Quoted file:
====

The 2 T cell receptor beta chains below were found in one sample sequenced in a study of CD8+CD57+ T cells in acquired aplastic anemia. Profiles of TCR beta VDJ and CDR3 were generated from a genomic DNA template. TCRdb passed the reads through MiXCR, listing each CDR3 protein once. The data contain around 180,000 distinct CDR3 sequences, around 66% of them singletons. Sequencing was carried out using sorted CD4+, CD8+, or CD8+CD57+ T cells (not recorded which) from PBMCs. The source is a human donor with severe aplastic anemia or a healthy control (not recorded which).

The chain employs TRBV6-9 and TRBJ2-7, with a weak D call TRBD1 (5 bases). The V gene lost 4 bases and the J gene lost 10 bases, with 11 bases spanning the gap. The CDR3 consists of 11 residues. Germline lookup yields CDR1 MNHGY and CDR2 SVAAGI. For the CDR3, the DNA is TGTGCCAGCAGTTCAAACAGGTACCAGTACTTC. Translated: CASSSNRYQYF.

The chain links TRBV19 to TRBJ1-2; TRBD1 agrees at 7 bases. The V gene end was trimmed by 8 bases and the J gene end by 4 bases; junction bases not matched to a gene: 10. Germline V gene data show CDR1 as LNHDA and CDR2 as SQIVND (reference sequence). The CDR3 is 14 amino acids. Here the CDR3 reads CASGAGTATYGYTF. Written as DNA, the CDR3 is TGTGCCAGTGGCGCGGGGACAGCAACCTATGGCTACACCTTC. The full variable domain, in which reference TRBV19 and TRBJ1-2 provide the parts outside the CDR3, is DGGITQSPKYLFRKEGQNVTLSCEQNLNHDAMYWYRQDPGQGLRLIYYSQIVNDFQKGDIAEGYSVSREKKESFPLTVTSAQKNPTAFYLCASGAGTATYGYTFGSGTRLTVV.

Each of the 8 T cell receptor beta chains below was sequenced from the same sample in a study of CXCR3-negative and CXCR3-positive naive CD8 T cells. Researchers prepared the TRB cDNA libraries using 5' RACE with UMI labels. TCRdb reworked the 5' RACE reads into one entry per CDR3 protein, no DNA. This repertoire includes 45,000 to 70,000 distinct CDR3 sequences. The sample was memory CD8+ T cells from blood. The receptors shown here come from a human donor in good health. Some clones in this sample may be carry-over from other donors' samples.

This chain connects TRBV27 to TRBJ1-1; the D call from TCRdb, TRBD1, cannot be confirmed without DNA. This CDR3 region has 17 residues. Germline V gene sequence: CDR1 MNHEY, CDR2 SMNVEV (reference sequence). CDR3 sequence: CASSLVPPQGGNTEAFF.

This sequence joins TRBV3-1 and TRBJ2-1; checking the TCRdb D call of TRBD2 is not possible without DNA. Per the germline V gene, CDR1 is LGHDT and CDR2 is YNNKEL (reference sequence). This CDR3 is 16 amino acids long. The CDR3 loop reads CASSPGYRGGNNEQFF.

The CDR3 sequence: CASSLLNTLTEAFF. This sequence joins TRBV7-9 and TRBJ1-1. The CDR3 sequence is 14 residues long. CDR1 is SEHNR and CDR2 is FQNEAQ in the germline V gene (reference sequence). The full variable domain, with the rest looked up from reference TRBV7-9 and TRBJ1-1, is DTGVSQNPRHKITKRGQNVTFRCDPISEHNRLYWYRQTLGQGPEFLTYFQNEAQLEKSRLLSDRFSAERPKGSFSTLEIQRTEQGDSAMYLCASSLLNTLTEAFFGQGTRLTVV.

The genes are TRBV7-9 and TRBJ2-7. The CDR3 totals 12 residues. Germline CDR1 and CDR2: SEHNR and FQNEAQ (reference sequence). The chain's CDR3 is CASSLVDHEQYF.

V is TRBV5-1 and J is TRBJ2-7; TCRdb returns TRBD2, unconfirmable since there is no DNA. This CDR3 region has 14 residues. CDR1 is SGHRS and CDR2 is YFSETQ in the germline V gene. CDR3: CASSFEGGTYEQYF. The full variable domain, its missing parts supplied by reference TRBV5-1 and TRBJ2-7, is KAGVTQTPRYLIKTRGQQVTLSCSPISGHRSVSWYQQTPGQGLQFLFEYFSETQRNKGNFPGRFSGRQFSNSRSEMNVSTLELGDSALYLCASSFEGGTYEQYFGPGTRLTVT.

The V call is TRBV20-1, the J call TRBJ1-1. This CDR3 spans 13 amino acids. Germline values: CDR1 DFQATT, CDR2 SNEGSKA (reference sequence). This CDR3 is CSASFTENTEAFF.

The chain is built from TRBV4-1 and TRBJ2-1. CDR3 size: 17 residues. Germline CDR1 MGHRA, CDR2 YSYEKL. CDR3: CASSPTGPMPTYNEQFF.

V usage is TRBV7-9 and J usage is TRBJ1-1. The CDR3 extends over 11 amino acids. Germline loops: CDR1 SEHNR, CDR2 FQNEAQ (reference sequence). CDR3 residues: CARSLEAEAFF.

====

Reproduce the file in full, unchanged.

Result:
The 2 T cell receptor beta chains below were found in one sample sequenced in a study of CD8+CD57+ T cells in acquired aplastic anemia. Profiles of TCR beta VDJ and CDR3 were generated from a genomic DNA template. TCRdb passed the reads through MiXCR, listing each CDR3 protein once. The data contain around 180,000 distinct CDR3 sequences, around 66% of them singletons. Sequencing was carried out using sorted CD4+, CD8+, or CD8+CD57+ T cells (not recorded which) from PBMCs. The source is a human donor with severe aplastic anemia or a healthy control (not recorded which).

The chain employs TRBV6-9 and TRBJ2-7, with a weak D call TRBD1 (5 bases). The V gene lost 4 bases and the J gene lost 10 bases, with 11 bases spanning the gap. The CDR3 consists of 11 residues. Germline lookup yields CDR1 MNHGY and CDR2 SVAAGI. For the CDR3, the DNA is TGTGCCAGCAGTTCAAACAGGTACCAGTACTTC. Translated: CASSSNRYQYF.

The chain links TRBV19 to TRBJ1-2; TRBD1 agrees at 7 bases. The V gene end was trimmed by 8 bases and the J gene end by 4 bases; junction bases not matched to a gene: 10. Germline V gene data show CDR1 as LNHDA and CDR2 as SQIVND (reference sequence). The CDR3 is 14 amino acids. Here the CDR3 reads CASGAGTATYGYTF. Written as DNA, the CDR3 is TGTGCCAGTGGCGCGGGGACAGCAACCTATGGCTACACCTTC. The full variable domain, in which reference TRBV19 and TRBJ1-2 provide the parts outside the CDR3, is DGGITQSPKYLFRKEGQNVTLSCEQNLNHDAMYWYRQDPGQGLRLIYYSQIVNDFQKGDIAEGYSVSREKKESFPLTVTSAQKNPTAFYLCASGAGTATYGYTFGSGTRLTVV.

Each of the 8 T cell receptor beta chains below was sequenced from the same sample in a study of CXCR3-negative and CXCR3-positive naive CD8 T cells. Researchers prepared the TRB cDNA libraries using 5' RACE with UMI labels. TCRdb reworked the 5' RACE reads into one entry per CDR3 protein, no DNA. This repertoire includes 45,000 to 70,000 distinct CDR3 sequences. The sample was memory CD8+ T cells from blood. The receptors shown here come from a human donor in good health. Some clones in this sample may be carry-over from other donors' samples.

This chain connects TRBV27 to TRBJ1-1; the D call from TCRdb, TRBD1, cannot be confirmed without DNA. This CDR3 region has 17 residues. Germline V gene sequence: CDR1 MNHEY, CDR2 SMNVEV (reference sequence). CDR3 sequence: CASSLVPPQGGNTEAFF.

This sequence joins TRBV3-1 and TRBJ2-1; checking the TCRdb D call of TRBD2 is not possible without DNA. Per the germline V gene, CDR1 is LGHDT and CDR2 is YNNKEL (reference sequence). This CDR3 is 16 amino acids long. The CDR3 loop reads CASSPGYRGGNNEQFF.

The CDR3 sequence: CASSLLNTLTEAFF. This sequence joins TRBV7-9 and TRBJ1-1. The CDR3 sequence is 14 residues long. CDR1 is SEHNR and CDR2 is FQNEAQ in the germline V gene (reference sequence). The full variable domain, with the rest looked up from reference TRBV7-9 and TRBJ1-1, is DTGVSQNPRHKITKRGQNVTFRCDPISEHNRLYWYRQTLGQGPEFLTYFQNEAQLEKSRLLSDRFSAERPKGSFSTLEIQRTEQGDSAMYLCASSLLNTLTEAFFGQGTRLTVV.

The genes are TRBV7-9 and TRBJ2-7. The CDR3 totals 12 residues. Germline CDR1 and CDR2: SEHNR and FQNEAQ (reference sequence). The chain's CDR3 is CASSLVDHEQYF.

V is TRBV5-1 and J is TRBJ2-7; TCRdb returns TRBD2, unconfirmable since there is no DNA. This CDR3 region has 14 residues. CDR1 is SGHRS and CDR2 is YFSETQ in the germline V gene. CDR3: CASSFEGGTYEQYF. The full variable domain, its missing parts supplied by reference TRBV5-1 and TRBJ2-7, is KAGVTQTPRYLIKTRGQQVTLSCSPISGHRSVSWYQQTPGQGLQFLFEYFSETQRNKGNFPGRFSGRQFSNSRSEMNVSTLELGDSALYLCASSFEGGTYEQYFGPGTRLTVT.

The V call is TRBV20-1, the J call TRBJ1-1. This CDR3 spans 13 amino acids. Germline values: CDR1 DFQATT, CDR2 SNEGSKA (reference sequence). This CDR3 is CSASFTENTEAFF.

The chain is built from TRBV4-1 and TRBJ2-1. CDR3 size: 17 residues. Germline CDR1 MGHRA, CDR2 YSYEKL. CDR3: CASSPTGPMPTYNEQFF.

V usage is TRBV7-9 and J usage is TRBJ1-1. The CDR3 extends over 11 amino acids. Germline loops: CDR1 SEHNR, CDR2 FQNEAQ (reference sequence). CDR3 residues: CARSLEAEAFF.